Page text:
Ginkgo Petrified Forest State Park
|Ginkgo Petrified Forest / |
Wanapum Recreational Area
|Location||Kittitas, Washington, United States|
|Coordinates||46°56′56″N 120°00′10″W / 46.94889°N 120.00278°W|
|Area||7,124 acres (28.83 km2)|
|Elevation||791 ft (241 m)|
|Operator||Washington State Parks and Recreation Commission|
|Website||Ginkgo Petrified Forest / Wanapum Recreational Area|
Ginkgo Petrified Forest State Park/Wanapum Recreational Area is a geologic preserve and public recreation area covering 7,124-acre (2,883 ha) on the western shoreline of the Columbia River's Wanapum Reservoir at Vantage, Washington. Petrified wood was discovered in the region in the early 1930s, which led to creation of the state park as a national historic preserve. Over 50 species are found petrified at the site, including ginkgo, sweetgum, redwood, Douglas fir, walnut, spruce, elm, maple, horse chestnut, cottonwood, magnolia, madrone, sassafras, yew, and witch hazel.
The strata the park lies in is identified as the Miocene epoch of the Neogene period, around 15.5 million years ago. During the Miocene, the region was lush and wet, home to many plant species now extinct. A number of these trees were buried in volcanic ash, and the organic matter in the tree trunks was gradually replaced by minerals in the groundwater; the resulting petrified wood was protected for millennia by flows of basalt. Near the end of the last ice age, the catastrophic Missoula Floods (about 15,000 BCE) eroded the basalt, exposing some of the petrified wood.
In prehistoric times, the Wanapum tribe of Native Americans inhabited the region along the Columbia River from the Beverly Gap to the Snake River. The Wanapum people first welcomed white strangers in the area during Lewis and Clark's expeditions across the United States.
They lived by fishing and agriculture, carved over 300 petroglyphs into the basalt cliffs, and may have used the petrified wood exposed by erosion for arrowheads and other tools. According to documentation at the park, Wanapum never fought white settlers, did not sign a treaty with them, and, as a result, retained no federally recognized right to the land.
Around 1927, highway workers noticed the petrified wood, leading geologist George F. Beck to organize excavations. The Civilian Conservation Corps completed the excavation, built a small museum, and opened the park to the public in 1938.
The petrified wood specimens in the museum were collected by Frank Walter Bobo, who was born 4 March 1894 in California. He moved to Cle Elum, Kittitas County, Washington. He became a "desert rat" digging petrified logs from the arid hills of Kittitas and Yakima counties.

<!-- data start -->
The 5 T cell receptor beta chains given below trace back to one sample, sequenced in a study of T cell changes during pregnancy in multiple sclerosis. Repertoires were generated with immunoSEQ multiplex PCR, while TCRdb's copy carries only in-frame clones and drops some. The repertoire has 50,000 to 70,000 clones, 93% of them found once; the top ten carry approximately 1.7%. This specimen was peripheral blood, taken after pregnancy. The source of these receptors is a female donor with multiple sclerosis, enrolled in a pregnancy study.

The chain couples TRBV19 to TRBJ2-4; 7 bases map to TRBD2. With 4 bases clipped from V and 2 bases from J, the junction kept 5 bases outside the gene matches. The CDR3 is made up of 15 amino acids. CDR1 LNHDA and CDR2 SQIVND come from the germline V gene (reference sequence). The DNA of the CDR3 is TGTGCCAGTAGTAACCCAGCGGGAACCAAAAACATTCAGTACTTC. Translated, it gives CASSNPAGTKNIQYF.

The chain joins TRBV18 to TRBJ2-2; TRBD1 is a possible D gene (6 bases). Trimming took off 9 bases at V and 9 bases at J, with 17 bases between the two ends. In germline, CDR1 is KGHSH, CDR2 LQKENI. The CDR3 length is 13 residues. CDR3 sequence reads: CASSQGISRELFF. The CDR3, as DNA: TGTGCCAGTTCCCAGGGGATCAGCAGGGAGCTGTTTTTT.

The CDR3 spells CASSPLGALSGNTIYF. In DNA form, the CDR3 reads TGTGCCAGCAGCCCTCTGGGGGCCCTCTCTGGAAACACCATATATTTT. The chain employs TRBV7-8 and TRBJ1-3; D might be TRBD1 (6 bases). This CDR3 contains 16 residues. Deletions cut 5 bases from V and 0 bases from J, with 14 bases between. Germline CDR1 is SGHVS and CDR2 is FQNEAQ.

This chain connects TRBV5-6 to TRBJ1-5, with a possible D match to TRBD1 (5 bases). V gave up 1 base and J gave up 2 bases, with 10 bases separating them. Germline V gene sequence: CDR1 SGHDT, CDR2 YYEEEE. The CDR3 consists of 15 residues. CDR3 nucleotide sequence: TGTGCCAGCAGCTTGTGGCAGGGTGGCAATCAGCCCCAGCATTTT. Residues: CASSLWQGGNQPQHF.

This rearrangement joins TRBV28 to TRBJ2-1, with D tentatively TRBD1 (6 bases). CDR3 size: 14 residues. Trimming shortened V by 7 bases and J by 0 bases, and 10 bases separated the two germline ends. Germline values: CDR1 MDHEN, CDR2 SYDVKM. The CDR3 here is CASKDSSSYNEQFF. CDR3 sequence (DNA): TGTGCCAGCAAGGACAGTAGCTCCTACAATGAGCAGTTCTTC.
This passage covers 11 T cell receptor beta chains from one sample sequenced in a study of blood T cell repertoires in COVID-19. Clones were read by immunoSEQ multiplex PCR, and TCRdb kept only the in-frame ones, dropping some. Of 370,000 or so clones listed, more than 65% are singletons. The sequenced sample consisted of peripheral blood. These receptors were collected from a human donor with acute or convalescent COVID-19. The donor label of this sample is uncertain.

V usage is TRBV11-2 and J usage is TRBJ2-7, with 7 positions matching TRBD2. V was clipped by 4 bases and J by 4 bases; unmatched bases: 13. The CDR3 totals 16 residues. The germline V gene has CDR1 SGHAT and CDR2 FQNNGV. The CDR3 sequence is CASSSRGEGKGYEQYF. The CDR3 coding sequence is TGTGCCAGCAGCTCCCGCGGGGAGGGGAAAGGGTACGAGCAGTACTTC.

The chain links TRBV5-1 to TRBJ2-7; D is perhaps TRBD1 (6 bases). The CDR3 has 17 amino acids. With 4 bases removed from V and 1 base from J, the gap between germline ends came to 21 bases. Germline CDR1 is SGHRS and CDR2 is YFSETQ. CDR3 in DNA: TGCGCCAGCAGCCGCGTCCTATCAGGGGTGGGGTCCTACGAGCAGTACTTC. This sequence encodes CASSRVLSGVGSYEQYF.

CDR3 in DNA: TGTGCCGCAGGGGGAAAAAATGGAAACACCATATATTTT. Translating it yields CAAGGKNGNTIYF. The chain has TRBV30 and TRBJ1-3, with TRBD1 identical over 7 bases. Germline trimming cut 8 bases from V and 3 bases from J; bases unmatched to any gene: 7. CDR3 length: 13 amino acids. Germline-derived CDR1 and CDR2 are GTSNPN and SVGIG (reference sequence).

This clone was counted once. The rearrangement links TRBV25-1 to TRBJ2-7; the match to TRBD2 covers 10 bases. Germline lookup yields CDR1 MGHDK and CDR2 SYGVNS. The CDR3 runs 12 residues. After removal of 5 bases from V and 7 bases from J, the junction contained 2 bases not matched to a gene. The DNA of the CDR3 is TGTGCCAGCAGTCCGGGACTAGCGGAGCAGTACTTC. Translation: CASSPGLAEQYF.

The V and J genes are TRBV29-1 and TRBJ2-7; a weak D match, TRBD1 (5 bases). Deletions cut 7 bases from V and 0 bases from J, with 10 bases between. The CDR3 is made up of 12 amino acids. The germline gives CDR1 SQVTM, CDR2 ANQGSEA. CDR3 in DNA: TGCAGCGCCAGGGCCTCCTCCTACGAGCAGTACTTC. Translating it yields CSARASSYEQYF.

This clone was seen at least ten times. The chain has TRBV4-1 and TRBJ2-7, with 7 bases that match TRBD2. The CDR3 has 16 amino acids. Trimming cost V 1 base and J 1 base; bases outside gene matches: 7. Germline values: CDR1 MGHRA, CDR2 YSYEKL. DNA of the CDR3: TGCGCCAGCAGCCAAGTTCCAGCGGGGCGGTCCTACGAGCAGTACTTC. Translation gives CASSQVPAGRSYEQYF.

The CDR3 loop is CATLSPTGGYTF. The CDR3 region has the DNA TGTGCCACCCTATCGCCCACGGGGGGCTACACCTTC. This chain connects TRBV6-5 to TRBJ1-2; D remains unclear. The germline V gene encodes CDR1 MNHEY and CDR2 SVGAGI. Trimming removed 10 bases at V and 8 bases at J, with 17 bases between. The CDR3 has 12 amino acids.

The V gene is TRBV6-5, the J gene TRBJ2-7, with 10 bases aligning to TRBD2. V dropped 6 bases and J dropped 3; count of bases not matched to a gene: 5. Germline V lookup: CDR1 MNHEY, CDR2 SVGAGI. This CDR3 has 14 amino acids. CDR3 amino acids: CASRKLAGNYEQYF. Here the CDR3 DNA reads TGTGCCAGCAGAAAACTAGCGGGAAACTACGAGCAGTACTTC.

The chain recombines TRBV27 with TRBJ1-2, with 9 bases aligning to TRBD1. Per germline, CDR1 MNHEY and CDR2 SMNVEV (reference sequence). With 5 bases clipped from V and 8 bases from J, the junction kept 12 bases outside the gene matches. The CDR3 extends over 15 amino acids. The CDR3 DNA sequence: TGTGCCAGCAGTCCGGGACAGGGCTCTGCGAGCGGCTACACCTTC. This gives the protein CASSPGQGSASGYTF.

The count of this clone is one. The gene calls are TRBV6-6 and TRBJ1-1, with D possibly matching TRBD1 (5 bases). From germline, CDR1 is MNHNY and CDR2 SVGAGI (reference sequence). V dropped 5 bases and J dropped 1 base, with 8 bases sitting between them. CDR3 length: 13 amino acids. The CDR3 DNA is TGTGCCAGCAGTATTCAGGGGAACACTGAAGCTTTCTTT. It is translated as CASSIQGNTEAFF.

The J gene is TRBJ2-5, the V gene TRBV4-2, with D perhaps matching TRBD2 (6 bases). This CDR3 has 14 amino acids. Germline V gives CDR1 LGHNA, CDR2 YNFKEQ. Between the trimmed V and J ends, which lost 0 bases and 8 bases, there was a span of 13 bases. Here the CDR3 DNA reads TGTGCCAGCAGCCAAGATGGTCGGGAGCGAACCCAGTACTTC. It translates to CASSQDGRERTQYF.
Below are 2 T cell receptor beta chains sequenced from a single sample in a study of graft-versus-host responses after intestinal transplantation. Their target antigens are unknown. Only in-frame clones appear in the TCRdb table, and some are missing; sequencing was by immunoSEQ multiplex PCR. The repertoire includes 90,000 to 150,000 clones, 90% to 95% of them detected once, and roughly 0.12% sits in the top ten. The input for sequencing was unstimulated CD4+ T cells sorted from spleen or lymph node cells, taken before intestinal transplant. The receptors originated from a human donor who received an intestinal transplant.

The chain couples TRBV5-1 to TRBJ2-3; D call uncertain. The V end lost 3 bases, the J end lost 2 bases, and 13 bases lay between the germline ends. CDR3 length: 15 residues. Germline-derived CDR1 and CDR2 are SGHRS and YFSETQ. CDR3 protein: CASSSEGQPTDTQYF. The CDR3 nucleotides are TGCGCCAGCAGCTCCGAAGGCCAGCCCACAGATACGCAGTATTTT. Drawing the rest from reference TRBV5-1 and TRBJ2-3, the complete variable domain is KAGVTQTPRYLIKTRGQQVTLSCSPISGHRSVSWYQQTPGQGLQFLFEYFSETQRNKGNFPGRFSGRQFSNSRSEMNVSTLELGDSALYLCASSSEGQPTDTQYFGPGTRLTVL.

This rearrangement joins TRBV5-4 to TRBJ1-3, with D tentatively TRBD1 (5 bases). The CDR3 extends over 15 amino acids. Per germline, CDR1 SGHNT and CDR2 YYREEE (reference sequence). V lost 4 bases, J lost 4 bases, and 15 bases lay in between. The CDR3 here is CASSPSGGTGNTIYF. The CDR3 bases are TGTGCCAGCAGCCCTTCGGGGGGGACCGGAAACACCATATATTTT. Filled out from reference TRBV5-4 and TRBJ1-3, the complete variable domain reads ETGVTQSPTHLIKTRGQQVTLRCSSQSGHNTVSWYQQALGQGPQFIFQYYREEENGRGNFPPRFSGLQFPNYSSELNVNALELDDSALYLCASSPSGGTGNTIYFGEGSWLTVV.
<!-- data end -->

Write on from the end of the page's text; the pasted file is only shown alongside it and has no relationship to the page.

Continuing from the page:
Bobo was commissioned to collect, saw, and polish the specimens for the museum. He was partially compensated by being allowed to keep one-half of the specimens he prepared while on commission. His son, Don J. Bobo, Teanaway Valley, Washington, inherited his father's collection of about one ton of petrified wood.
In 1963, Wanapum Dam was completed about four miles (6 km) downstream, raising the water level of the Columbia River. A new Interpretive Center was constructed and about 60 petroglyphs salvaged from the rising water. Many of the salvaged petroglyphs are on display at the Interpretive Center.
In October 1965, the National Park Service designated the Ginkgo Petrified Forest as a National Natural Landmark. Petrified wood was named the Washington state gem by the state legislature in 1975.
Activities and amenities
The park museum has displays of both petrified wood and Wanapum petroglyphs. The park's Trees of Stone Interpretive Trail follows an exposed section of prehistoric Lake Vantage past 22 species of petrified logs that were left where they were discovered in the 1930s. The trail includes a 1.5-mile loop through sagebrush-covered hills and a longer 2.5-mile loop. The park also has 27,000 feet (8,200 m) of Columbia River shoreline with swimming and boating access as well as camping facilities.
- ^ a b "Ginkgo Petrified Forest State Park". Geographic Names Information System. United States Geological Survey, United States Department of the Interior.
- ^ a b "Ginkgo Petrified Forest / Wanapum Recreational Area". Washington State Parks and Recreation Commission. Retrieved February 18, 2016.
- ^ Orsen, Mark J.; Reidel, Stephen P. (2003). "Biostratigraphy of Columbia Basalt Group Petrified Forests". Geological Society of America. Archived from the original on September 18, 2004. Retrieved December 2, 2006.
- ^ "Wanapum Indians". National Geographic. Archived from the original on March 25, 2009. Retrieved April 14, 2012.
- ^ a b Tate, Cassandra (July 26, 2005). "Ginkgo Petrified Forest State Park". The Online Encyclopedia of Washington State History. HistoryLink. Retrieved December 2, 2006.
- ^ "Ginkgo Petrified Forest". National Natural Landmarks Program. National Park Service. Retrieved October 31, 2018.
- ^ "State Symbols". Washington State Legislature. Retrieved January 31, 2015.
- ^ O'Neal, Dori (September 7, 2008). "Hard facts on Ginkgo Petrified State Forest". The Seattle Times. Retrieved December 2, 2012.
- Ginkgo Petrified Forest / Wanapum Recreational Area Washington State Parks and Recreation Commission
- Ginkgo Petrified Forest Map Washington State Parks and Recreation Commission
- Wanapum Recreational Area Map Washington State Parks and Recreation Commission
- State parks of Washington (state)
- National Natural Landmarks in Washington (state)
- Museums in Kittitas County, Washington
- Natural history museums in Washington (state)
- Geology museums in the United States
- Petroglyphs in Washington (state)
- Native American museums in Washington (state)
- Civilian Conservation Corps in Washington (state)
- Parks in Kittitas County, Washington
- Protected areas established in 1938
- Petrified forests
- Fossil parks in the United States
- Paleontology in Washington (state)